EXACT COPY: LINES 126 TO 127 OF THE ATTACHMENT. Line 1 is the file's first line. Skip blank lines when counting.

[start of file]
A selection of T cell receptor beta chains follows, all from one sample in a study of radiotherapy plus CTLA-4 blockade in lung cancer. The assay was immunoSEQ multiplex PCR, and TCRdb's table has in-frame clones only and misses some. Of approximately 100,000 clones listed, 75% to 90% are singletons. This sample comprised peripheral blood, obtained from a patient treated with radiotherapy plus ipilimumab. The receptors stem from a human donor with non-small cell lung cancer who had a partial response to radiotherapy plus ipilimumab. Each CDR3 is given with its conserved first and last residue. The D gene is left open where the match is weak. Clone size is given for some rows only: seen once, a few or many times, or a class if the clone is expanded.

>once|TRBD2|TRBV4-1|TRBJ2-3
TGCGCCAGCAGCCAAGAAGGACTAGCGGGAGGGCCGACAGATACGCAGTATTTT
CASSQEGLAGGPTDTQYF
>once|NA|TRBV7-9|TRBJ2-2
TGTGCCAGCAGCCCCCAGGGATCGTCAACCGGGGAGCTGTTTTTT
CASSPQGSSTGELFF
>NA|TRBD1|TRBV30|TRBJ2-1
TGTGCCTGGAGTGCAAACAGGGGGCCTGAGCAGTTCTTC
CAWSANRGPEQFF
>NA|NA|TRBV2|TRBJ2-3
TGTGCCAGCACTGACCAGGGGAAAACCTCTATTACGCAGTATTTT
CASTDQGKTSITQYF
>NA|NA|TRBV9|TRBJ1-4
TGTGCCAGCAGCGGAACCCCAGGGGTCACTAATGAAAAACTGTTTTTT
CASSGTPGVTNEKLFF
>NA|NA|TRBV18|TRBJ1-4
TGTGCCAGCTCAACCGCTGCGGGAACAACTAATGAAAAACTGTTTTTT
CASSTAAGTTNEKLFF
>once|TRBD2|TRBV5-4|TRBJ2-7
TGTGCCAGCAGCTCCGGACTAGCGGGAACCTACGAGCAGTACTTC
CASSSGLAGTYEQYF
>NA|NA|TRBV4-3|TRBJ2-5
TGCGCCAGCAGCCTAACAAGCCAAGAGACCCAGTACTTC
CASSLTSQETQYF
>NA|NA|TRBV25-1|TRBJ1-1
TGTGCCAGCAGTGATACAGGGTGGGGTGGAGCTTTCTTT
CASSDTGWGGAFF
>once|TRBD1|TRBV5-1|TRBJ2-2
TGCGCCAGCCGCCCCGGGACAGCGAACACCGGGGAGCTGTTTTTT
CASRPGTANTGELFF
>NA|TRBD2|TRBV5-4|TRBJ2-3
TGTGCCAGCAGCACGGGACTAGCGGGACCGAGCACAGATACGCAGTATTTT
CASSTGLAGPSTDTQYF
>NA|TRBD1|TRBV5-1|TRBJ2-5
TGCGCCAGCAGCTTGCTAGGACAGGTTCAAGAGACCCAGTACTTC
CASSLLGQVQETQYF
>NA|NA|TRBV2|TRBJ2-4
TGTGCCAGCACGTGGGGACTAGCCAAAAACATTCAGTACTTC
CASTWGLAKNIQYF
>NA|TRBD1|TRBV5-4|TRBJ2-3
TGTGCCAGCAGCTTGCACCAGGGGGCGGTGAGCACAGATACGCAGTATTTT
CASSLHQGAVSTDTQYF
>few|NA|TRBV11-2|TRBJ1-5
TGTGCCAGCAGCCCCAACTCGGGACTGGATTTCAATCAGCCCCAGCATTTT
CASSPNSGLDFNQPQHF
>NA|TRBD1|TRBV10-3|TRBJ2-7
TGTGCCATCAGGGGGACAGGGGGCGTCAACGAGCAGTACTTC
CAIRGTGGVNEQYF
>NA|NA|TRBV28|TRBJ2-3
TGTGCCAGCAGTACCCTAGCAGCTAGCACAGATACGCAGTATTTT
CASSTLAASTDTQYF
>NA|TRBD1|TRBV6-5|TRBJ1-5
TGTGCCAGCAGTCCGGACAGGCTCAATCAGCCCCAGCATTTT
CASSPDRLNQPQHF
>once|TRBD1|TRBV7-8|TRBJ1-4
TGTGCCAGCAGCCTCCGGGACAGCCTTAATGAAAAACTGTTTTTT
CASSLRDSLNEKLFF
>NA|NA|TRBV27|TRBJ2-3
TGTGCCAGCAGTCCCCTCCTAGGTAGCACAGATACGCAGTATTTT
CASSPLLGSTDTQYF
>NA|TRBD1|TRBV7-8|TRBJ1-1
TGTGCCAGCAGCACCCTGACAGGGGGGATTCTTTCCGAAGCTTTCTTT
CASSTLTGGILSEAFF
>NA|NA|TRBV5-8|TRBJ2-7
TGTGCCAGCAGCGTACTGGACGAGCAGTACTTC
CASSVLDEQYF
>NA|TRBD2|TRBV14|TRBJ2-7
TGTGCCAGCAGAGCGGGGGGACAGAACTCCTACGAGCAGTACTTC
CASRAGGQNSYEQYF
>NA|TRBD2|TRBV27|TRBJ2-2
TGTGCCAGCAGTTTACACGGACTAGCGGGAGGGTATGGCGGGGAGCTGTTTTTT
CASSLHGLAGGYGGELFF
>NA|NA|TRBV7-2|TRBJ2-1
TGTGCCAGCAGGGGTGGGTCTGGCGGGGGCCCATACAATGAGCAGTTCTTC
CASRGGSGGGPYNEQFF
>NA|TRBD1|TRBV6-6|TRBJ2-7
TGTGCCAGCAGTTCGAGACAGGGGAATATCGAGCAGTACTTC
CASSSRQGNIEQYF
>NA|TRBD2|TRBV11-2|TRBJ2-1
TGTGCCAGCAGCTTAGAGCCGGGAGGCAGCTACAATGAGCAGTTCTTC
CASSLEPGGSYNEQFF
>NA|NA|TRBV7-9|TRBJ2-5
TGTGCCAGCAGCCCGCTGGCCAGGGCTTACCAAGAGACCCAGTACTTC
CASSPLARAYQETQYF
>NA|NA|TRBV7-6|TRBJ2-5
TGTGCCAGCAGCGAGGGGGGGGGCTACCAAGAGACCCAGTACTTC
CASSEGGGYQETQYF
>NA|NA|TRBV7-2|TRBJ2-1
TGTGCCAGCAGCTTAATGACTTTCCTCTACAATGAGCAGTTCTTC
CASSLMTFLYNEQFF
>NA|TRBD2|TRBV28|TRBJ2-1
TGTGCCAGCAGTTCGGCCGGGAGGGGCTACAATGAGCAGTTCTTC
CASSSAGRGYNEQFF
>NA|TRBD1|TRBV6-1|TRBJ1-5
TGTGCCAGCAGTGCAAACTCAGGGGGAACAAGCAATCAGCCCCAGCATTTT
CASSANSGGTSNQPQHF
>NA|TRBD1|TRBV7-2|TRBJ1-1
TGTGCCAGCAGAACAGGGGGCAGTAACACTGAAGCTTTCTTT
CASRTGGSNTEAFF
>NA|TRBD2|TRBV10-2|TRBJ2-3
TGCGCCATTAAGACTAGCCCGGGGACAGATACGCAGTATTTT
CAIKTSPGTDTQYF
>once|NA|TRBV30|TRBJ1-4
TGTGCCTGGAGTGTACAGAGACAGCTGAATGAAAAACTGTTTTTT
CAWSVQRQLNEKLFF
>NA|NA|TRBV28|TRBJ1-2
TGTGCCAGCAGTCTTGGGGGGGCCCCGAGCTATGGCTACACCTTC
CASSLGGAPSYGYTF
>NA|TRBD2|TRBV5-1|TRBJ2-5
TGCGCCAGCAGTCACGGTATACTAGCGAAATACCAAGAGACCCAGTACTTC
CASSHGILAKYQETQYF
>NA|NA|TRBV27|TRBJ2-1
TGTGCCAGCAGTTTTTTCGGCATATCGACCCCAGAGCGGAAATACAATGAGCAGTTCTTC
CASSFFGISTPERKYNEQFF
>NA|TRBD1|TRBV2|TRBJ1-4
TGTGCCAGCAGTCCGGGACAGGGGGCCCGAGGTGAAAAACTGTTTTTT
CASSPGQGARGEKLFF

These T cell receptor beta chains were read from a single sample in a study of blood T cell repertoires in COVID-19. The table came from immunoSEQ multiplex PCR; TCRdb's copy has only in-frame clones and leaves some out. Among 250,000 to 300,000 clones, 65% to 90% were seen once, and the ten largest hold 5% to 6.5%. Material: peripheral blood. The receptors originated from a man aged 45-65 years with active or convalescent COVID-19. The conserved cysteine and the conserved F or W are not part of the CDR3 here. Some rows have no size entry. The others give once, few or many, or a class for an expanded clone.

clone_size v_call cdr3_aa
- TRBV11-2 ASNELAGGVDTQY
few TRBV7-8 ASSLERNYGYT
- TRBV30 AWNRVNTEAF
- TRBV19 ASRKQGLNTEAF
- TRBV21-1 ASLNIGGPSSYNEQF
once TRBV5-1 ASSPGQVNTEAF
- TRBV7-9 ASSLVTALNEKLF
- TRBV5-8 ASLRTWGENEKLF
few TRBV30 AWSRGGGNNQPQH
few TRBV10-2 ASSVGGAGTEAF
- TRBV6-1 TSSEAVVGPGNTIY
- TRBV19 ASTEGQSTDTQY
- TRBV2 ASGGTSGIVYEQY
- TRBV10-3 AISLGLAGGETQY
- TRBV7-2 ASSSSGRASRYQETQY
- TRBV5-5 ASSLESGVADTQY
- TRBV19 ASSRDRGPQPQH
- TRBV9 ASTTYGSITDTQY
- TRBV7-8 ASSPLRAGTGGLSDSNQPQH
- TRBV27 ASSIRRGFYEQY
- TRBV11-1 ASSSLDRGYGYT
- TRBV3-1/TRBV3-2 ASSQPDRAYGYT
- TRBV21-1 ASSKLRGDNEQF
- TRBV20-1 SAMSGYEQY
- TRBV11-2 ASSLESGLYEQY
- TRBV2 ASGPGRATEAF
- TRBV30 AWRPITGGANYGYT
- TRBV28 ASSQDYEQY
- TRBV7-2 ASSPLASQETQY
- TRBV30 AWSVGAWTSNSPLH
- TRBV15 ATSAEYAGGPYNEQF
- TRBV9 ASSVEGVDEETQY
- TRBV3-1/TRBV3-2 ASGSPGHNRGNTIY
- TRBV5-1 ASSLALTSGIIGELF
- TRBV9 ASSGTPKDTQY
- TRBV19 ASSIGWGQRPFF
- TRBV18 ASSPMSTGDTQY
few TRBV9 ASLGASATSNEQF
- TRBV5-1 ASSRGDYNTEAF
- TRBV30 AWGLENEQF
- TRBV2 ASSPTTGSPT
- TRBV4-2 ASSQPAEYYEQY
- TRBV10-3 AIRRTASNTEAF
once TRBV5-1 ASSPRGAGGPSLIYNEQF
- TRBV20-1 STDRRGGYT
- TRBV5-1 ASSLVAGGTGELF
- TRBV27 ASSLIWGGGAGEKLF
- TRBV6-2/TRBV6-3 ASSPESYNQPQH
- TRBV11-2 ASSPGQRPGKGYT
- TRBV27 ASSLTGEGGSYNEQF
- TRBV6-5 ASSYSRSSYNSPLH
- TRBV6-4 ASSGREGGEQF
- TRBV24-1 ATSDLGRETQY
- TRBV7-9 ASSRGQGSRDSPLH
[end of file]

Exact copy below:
once TRBV5-1 ASSPGQVNTEAF
- TRBV7-9 ASSLVTALNEKLF